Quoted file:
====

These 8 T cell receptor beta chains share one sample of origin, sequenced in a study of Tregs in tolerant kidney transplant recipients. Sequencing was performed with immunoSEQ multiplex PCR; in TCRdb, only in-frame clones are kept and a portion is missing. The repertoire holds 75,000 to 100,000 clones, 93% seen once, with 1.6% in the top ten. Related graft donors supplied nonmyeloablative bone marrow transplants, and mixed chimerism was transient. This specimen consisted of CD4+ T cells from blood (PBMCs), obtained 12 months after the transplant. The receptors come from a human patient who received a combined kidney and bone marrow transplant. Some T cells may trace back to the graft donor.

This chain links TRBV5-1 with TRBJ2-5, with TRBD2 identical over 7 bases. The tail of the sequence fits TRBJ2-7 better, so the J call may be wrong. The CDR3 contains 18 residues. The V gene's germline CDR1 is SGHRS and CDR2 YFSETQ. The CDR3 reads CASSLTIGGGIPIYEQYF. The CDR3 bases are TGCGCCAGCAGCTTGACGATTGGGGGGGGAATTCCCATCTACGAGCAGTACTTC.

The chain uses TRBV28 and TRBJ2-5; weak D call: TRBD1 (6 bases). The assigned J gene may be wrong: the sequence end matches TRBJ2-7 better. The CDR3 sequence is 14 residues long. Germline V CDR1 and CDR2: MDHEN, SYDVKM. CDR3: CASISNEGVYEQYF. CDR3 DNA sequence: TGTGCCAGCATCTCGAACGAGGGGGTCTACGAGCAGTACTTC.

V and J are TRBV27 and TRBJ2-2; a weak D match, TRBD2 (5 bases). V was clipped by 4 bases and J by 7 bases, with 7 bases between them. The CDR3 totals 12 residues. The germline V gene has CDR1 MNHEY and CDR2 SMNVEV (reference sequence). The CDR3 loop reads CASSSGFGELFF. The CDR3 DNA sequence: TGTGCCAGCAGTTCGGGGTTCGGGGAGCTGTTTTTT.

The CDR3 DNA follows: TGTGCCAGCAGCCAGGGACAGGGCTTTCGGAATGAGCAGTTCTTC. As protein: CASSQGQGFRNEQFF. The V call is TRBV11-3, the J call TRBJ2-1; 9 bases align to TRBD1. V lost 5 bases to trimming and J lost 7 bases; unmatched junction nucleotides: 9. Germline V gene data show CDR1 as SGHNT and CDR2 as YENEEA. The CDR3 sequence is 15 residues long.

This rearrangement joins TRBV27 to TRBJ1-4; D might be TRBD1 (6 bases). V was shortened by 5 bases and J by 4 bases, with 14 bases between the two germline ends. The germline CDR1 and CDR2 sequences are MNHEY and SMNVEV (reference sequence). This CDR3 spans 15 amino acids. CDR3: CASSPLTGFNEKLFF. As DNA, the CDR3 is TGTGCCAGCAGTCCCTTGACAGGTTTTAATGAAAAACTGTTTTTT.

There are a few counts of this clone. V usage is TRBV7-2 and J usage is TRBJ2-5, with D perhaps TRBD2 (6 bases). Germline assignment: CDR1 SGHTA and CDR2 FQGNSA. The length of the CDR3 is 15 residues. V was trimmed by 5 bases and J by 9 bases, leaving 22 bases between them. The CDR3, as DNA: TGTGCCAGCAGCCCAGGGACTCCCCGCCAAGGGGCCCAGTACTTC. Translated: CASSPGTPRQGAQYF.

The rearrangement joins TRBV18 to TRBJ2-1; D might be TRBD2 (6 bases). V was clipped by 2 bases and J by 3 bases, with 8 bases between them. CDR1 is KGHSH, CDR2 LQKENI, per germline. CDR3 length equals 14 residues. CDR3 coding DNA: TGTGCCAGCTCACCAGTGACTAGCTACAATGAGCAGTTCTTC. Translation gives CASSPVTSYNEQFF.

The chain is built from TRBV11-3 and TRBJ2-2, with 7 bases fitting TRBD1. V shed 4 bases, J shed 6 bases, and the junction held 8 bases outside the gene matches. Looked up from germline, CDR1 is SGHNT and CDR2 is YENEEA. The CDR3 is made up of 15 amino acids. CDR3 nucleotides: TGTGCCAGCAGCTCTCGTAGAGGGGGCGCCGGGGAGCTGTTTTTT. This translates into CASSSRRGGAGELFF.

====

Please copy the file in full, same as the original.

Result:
These 8 T cell receptor beta chains share one sample of origin, sequenced in a study of Tregs in tolerant kidney transplant recipients. Sequencing was performed with immunoSEQ multiplex PCR; in TCRdb, only in-frame clones are kept and a portion is missing. The repertoire holds 75,000 to 100,000 clones, 93% seen once, with 1.6% in the top ten. Related graft donors supplied nonmyeloablative bone marrow transplants, and mixed chimerism was transient. This specimen consisted of CD4+ T cells from blood (PBMCs), obtained 12 months after the transplant. The receptors come from a human patient who received a combined kidney and bone marrow transplant. Some T cells may trace back to the graft donor.

This chain links TRBV5-1 with TRBJ2-5, with TRBD2 identical over 7 bases. The tail of the sequence fits TRBJ2-7 better, so the J call may be wrong. The CDR3 contains 18 residues. The V gene's germline CDR1 is SGHRS and CDR2 YFSETQ. The CDR3 reads CASSLTIGGGIPIYEQYF. The CDR3 bases are TGCGCCAGCAGCTTGACGATTGGGGGGGGAATTCCCATCTACGAGCAGTACTTC.

The chain uses TRBV28 and TRBJ2-5; weak D call: TRBD1 (6 bases). The assigned J gene may be wrong: the sequence end matches TRBJ2-7 better. The CDR3 sequence is 14 residues long. Germline V CDR1 and CDR2: MDHEN, SYDVKM. CDR3: CASISNEGVYEQYF. CDR3 DNA sequence: TGTGCCAGCATCTCGAACGAGGGGGTCTACGAGCAGTACTTC.

V and J are TRBV27 and TRBJ2-2; a weak D match, TRBD2 (5 bases). V was clipped by 4 bases and J by 7 bases, with 7 bases between them. The CDR3 totals 12 residues. The germline V gene has CDR1 MNHEY and CDR2 SMNVEV (reference sequence). The CDR3 loop reads CASSSGFGELFF. The CDR3 DNA sequence: TGTGCCAGCAGTTCGGGGTTCGGGGAGCTGTTTTTT.

The CDR3 DNA follows: TGTGCCAGCAGCCAGGGACAGGGCTTTCGGAATGAGCAGTTCTTC. As protein: CASSQGQGFRNEQFF. The V call is TRBV11-3, the J call TRBJ2-1; 9 bases align to TRBD1. V lost 5 bases to trimming and J lost 7 bases; unmatched junction nucleotides: 9. Germline V gene data show CDR1 as SGHNT and CDR2 as YENEEA. The CDR3 sequence is 15 residues long.

This rearrangement joins TRBV27 to TRBJ1-4; D might be TRBD1 (6 bases). V was shortened by 5 bases and J by 4 bases, with 14 bases between the two germline ends. The germline CDR1 and CDR2 sequences are MNHEY and SMNVEV (reference sequence). This CDR3 spans 15 amino acids. CDR3: CASSPLTGFNEKLFF. As DNA, the CDR3 is TGTGCCAGCAGTCCCTTGACAGGTTTTAATGAAAAACTGTTTTTT.

There are a few counts of this clone. V usage is TRBV7-2 and J usage is TRBJ2-5, with D perhaps TRBD2 (6 bases). Germline assignment: CDR1 SGHTA and CDR2 FQGNSA. The length of the CDR3 is 15 residues. V was trimmed by 5 bases and J by 9 bases, leaving 22 bases between them. The CDR3, as DNA: TGTGCCAGCAGCCCAGGGACTCCCCGCCAAGGGGCCCAGTACTTC. Translated: CASSPGTPRQGAQYF.

The rearrangement joins TRBV18 to TRBJ2-1; D might be TRBD2 (6 bases). V was clipped by 2 bases and J by 3 bases, with 8 bases between them. CDR1 is KGHSH, CDR2 LQKENI, per germline. CDR3 length equals 14 residues. CDR3 coding DNA: TGTGCCAGCTCACCAGTGACTAGCTACAATGAGCAGTTCTTC. Translation gives CASSPVTSYNEQFF.

The chain is built from TRBV11-3 and TRBJ2-2, with 7 bases fitting TRBD1. V shed 4 bases, J shed 6 bases, and the junction held 8 bases outside the gene matches. Looked up from germline, CDR1 is SGHNT and CDR2 is YENEEA. The CDR3 is made up of 15 amino acids. CDR3 nucleotides: TGTGCCAGCAGCTCTCGTAGAGGGGGCGCCGGGGAGCTGTTTTTT. This translates into CASSSRRGGAGELFF.